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The enhanced liver fibrosis test: a clinical grade, validated serum test, biomarker of overall fibrosis in systemic sclerosis
  1. Giuseppina Abignano1,2,3,
  2. Giovanna Cuomo3,
  3. Maya H Buch1,2,
  4. William M Rosenberg4,
  5. Gabriele Valentini3,
  6. Paul Emery1,2,
  7. Francesco Del Galdo1,2
  1. 1Leeds Institute of Rheumatic and Musculoskeletal Medicine, University of Leeds, Leeds, UK
  2. 2NIHR Leeds Musculoskeletal Biomedical Research Unit, Leeds Teaching Hospitals NHS Trust, Leeds, UK
  3. 3Department of Clinical and Experimental Medicine, Rheumatology Section, Second University of Naples, Naples, Italy
  4. 4Division of Medicine, Institute for Liver and Digestive Health, University College of London, London, UK
  1. Correspondence to Dr Francesco Del Galdo, Leeds Institute of Rheumatic and Musculoskeletal Medicine, University of Leeds and NIHR Leeds Musculoskeletal Biomedical Research Unit, Leeds Teaching Hospitals NHS Trust, Leeds, UK; f.delgaldo{at}leeds.ac.uk

Abstract

Objectives The absence of a serological surrogate outcome measure of fibrosis in systemic sclerosis (SSc) is a major deficiency for intervention studies and clinical management. An algorithm including the serum concentration of procollagen-III aminoterminal-propeptide, tissue inhibitor of matrix metalloproteinase-1 and hyaluronic acid, has recently been validated as predictive of severity and clinical outcome in chronic liver diseases (enhanced liver fibrosis (ELF) test) and implemented as a clinical grade test available for physicians. We evaluated the ELF test as a surrogate outcome measure in SSc.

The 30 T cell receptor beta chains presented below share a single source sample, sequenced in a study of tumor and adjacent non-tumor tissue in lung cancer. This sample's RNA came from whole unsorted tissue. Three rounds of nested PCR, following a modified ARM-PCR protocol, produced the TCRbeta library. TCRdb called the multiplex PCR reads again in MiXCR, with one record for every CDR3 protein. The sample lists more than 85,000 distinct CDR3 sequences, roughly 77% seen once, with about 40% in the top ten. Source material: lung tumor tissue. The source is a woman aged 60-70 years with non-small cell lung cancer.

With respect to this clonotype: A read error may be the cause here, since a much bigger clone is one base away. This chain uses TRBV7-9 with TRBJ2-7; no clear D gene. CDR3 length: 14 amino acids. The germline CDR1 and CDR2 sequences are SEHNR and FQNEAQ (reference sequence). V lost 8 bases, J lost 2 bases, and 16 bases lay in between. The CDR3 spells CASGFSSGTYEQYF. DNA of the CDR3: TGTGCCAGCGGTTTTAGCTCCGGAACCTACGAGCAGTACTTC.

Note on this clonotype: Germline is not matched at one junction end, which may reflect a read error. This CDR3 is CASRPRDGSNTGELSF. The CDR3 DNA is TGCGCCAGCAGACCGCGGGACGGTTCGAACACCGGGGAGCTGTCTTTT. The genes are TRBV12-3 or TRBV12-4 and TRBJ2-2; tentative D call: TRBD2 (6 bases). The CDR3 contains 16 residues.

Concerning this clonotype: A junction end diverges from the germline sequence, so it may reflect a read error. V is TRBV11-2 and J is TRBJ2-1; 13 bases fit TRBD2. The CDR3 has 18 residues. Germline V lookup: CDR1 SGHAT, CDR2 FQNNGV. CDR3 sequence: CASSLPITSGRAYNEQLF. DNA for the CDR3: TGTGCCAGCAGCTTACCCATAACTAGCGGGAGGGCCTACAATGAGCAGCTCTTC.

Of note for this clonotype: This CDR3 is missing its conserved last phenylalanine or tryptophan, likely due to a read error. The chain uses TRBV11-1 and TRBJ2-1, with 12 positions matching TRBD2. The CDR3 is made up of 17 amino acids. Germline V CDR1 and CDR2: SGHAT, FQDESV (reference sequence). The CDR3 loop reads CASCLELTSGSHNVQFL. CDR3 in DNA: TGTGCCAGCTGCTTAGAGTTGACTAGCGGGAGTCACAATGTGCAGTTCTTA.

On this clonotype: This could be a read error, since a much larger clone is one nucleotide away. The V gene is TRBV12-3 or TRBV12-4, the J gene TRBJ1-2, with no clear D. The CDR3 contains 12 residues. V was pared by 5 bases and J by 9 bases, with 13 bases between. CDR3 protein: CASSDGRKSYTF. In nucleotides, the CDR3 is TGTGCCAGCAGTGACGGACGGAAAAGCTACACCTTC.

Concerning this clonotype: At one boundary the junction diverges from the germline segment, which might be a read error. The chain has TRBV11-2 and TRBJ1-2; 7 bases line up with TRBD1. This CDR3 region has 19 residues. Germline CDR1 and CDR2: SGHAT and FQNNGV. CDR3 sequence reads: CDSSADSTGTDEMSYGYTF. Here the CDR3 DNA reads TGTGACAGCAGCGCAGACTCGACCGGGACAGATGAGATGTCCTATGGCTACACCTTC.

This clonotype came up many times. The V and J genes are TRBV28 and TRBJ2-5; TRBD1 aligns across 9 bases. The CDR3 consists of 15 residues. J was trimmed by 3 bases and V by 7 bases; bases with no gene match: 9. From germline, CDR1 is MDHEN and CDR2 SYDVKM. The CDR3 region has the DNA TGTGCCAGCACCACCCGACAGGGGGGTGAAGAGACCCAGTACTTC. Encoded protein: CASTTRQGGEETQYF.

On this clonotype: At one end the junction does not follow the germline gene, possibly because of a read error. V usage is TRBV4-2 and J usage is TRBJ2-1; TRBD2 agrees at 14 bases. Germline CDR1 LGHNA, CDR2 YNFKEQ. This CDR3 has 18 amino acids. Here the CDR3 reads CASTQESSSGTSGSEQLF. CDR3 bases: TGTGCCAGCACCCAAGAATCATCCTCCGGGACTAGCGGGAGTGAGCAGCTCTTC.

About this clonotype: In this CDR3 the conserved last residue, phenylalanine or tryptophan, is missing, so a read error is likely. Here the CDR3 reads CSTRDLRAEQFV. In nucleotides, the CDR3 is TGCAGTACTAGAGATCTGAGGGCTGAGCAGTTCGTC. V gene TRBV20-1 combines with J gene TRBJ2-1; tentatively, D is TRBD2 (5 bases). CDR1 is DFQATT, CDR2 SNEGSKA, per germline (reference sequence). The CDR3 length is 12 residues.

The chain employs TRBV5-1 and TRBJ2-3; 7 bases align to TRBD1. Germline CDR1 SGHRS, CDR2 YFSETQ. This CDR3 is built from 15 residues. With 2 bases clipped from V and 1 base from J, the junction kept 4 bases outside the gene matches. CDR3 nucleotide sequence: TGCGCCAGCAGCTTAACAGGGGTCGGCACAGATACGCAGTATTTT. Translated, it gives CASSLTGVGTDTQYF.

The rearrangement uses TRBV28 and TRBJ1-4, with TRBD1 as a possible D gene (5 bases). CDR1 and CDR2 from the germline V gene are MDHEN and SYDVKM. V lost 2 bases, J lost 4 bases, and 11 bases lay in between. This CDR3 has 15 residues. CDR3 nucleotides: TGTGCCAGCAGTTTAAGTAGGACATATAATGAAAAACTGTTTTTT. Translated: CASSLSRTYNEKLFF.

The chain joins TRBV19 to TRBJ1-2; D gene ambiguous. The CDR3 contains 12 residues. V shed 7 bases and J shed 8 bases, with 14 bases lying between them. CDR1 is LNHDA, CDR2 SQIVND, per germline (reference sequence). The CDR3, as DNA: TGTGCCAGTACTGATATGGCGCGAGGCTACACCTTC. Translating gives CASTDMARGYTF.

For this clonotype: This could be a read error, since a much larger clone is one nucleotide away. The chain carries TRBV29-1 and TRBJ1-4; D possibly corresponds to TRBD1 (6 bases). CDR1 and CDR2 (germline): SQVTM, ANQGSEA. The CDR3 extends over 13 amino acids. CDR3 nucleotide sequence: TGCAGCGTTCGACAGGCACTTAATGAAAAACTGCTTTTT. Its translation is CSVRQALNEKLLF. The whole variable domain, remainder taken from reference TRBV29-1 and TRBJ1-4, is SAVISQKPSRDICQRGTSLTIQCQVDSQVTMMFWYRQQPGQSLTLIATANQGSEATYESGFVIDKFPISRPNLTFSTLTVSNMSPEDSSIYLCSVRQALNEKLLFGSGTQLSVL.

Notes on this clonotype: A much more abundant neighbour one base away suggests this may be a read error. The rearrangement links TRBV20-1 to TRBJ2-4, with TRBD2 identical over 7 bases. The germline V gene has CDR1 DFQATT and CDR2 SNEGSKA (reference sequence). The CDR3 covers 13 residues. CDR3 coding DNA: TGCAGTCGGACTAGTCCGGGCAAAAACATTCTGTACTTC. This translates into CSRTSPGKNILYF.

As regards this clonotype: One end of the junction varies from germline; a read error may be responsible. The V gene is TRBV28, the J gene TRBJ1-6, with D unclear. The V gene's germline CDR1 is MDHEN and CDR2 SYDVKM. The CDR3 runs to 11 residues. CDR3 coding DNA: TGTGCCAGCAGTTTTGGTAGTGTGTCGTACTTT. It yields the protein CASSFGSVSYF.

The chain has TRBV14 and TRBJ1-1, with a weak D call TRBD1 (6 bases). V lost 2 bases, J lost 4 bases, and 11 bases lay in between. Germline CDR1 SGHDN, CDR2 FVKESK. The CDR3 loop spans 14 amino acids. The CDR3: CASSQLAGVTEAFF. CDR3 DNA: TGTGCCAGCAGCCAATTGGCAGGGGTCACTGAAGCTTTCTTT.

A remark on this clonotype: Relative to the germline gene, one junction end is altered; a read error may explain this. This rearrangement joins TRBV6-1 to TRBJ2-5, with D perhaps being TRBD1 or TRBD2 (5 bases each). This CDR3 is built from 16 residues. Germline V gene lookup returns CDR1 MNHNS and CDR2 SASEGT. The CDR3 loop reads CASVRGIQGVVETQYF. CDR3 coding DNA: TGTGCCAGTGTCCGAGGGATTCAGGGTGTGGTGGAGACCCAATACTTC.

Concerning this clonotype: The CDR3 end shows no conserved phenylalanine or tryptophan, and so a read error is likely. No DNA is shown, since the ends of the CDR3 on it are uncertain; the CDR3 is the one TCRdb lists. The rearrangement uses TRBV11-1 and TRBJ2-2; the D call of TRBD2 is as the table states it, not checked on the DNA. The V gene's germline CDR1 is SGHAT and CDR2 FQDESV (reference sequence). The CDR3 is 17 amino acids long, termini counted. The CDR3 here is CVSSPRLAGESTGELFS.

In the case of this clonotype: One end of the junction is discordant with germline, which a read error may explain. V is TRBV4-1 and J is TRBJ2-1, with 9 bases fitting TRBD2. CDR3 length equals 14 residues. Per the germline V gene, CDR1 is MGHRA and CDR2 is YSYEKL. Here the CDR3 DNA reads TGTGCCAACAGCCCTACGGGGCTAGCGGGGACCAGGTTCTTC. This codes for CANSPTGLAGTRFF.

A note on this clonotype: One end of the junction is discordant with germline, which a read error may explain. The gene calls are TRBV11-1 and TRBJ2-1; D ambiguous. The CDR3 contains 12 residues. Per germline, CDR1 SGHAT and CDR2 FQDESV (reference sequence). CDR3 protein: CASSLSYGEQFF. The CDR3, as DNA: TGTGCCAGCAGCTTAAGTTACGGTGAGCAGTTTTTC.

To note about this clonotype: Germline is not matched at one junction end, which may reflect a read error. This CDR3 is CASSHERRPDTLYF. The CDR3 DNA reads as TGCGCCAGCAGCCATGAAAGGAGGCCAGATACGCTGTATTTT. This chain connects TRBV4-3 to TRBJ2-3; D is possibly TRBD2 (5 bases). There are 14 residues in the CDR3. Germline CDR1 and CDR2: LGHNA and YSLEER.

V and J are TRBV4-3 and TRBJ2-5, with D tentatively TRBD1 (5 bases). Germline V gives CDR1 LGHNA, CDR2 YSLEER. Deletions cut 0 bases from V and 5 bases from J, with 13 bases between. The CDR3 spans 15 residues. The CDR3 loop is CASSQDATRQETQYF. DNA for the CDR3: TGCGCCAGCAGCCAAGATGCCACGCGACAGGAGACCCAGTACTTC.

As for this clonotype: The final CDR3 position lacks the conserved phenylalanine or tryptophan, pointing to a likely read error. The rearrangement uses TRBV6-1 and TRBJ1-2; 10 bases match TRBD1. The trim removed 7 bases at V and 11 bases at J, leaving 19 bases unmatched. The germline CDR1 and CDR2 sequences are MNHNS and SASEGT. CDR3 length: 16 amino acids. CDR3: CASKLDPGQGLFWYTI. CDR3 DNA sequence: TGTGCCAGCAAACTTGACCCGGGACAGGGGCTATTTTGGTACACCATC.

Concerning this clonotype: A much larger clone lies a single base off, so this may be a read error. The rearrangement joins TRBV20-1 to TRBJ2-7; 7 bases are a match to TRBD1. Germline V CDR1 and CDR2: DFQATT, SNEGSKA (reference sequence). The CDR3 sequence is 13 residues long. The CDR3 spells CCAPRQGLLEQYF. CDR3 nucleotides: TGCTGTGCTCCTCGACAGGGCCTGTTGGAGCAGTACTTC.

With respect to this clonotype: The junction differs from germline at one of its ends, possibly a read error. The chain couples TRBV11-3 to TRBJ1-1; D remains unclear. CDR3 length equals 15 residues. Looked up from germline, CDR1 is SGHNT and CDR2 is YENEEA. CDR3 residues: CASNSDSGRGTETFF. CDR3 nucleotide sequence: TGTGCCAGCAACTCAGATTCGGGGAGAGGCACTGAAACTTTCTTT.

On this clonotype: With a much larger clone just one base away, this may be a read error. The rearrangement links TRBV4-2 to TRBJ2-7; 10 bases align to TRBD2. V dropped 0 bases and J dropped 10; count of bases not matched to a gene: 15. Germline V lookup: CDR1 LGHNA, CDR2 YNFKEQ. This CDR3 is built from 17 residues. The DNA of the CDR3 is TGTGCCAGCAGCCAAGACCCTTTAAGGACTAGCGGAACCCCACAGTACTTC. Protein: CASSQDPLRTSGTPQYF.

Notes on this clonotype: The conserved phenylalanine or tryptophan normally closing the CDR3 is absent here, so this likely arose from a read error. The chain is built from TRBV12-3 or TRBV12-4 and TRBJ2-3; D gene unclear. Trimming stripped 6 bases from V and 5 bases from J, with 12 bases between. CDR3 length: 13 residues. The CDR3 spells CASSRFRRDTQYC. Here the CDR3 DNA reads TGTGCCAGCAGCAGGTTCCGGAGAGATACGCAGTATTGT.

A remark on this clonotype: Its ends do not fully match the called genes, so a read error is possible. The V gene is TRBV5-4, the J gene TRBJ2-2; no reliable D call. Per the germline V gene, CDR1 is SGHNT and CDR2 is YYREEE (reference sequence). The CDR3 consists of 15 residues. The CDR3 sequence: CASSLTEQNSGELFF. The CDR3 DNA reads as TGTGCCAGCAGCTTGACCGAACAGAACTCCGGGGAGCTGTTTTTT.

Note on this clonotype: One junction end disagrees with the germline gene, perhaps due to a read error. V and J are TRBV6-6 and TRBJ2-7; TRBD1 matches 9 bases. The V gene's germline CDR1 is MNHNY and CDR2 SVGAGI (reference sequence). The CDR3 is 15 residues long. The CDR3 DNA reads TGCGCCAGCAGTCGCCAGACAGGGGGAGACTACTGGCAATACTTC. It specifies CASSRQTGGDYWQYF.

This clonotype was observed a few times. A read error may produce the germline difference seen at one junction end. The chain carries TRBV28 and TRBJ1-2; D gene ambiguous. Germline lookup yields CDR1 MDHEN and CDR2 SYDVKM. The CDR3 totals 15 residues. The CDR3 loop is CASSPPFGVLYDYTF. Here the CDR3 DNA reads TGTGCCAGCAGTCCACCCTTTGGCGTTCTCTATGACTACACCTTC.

Methods The ELF score was determined blindly in 210 patients with SSc. Results were correlated with clinical, functional and instrumental variables including disease severity, activity and disability.

Results The ELF test was above normal range in 83% of SSc patients (175/210). The ELF score showed a significant correlation (p<0.0001) with extent of skin involvement (r=0.28), diffusing lung capacity of carbon monoxide (DLCO) (r=−0.32), health assessment questionnaire–disability index (HAQ-DI) (r=0.32), disease severity score (r=0.3) and age (r=0.41). In addition, ELF correlated with disease activity (r=0.23; p=0.02). Using regression analysis, the extent of skin involvement, age, DLCO and gender were independently associated with the ELF score. The ELF score did not correlate with the presence of pulmonary artery hypertension, digital ulcers or any other measure of vasculopathy.

Conclusions The ELF test is a clinical-grade serum test that significantly correlates with several measures of fibrosis in SSc and with overall disease activity, severity and HAQ-DI. The specific correlation with fibrosis and its face validity, together with the feasibility of the test, warrant its further development as a surrogate outcome measure of fibrosis in SSc.

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